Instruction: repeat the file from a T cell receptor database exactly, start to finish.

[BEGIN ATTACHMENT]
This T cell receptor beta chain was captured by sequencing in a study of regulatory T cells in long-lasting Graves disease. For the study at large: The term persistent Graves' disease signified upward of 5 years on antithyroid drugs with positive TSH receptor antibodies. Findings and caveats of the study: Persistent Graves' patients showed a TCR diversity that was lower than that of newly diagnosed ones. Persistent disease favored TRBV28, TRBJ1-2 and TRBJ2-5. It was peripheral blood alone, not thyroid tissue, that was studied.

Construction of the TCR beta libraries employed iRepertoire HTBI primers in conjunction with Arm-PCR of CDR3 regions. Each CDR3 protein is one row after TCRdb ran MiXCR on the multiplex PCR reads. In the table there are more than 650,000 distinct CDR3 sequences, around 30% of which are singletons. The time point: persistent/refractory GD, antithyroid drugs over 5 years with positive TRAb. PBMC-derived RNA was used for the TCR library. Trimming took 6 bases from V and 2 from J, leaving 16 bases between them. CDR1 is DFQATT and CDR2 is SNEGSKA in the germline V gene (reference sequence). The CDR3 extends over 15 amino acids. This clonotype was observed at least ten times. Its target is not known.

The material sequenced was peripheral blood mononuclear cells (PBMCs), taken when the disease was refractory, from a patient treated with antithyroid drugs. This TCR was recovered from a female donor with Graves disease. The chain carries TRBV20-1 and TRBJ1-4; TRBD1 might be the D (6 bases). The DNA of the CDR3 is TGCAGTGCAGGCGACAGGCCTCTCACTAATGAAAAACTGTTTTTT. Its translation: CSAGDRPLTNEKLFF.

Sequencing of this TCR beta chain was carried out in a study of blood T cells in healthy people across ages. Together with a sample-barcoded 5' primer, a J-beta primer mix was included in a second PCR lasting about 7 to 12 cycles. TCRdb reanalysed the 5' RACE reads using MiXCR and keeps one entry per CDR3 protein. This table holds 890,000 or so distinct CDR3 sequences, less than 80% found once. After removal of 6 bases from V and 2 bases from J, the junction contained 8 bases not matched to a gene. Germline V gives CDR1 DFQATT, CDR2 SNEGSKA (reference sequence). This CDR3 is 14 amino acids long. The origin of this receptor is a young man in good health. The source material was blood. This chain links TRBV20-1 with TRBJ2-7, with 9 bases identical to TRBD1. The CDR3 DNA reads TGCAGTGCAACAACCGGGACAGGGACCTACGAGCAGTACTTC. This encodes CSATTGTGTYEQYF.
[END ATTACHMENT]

This T cell receptor beta chain was captured by sequencing in a study of regulatory T cells in long-lasting Graves disease. For the study at large: The term persistent Graves' disease signified upward of 5 years on antithyroid drugs with positive TSH receptor antibodies. Findings and caveats of the study: Persistent Graves' patients showed a TCR diversity that was lower than that of newly diagnosed ones. Persistent disease favored TRBV28, TRBJ1-2 and TRBJ2-5. It was peripheral blood alone, not thyroid tissue, that was studied.

Construction of the TCR beta libraries employed iRepertoire HTBI primers in conjunction with Arm-PCR of CDR3 regions. Each CDR3 protein is one row after TCRdb ran MiXCR on the multiplex PCR reads. In the table there are more than 650,000 distinct CDR3 sequences, around 30% of which are singletons. The time point: persistent/refractory GD, antithyroid drugs over 5 years with positive TRAb. PBMC-derived RNA was used for the TCR library. Trimming took 6 bases from V and 2 from J, leaving 16 bases between them. CDR1 is DFQATT and CDR2 is SNEGSKA in the germline V gene (reference sequence). The CDR3 extends over 15 amino acids. This clonotype was observed at least ten times. Its target is not known.

The material sequenced was peripheral blood mononuclear cells (PBMCs), taken when the disease was refractory, from a patient treated with antithyroid drugs. This TCR was recovered from a female donor with Graves disease. The chain carries TRBV20-1 and TRBJ1-4; TRBD1 might be the D (6 bases). The DNA of the CDR3 is TGCAGTGCAGGCGACAGGCCTCTCACTAATGAAAAACTGTTTTTT. Its translation: CSAGDRPLTNEKLFF.

Sequencing of this TCR beta chain was carried out in a study of blood T cells in healthy people across ages. Together with a sample-barcoded 5' primer, a J-beta primer mix was included in a second PCR lasting about 7 to 12 cycles. TCRdb reanalysed the 5' RACE reads using MiXCR and keeps one entry per CDR3 protein. This table holds 890,000 or so distinct CDR3 sequences, less than 80% found once. After removal of 6 bases from V and 2 bases from J, the junction contained 8 bases not matched to a gene. Germline V gives CDR1 DFQATT, CDR2 SNEGSKA (reference sequence). This CDR3 is 14 amino acids long. The origin of this receptor is a young man in good health. The source material was blood. This chain links TRBV20-1 with TRBJ2-7, with 9 bases identical to TRBD1. The CDR3 DNA reads TGCAGTGCAACAACCGGGACAGGGACCTACGAGCAGTACTTC. This encodes CSATTGTGTYEQYF.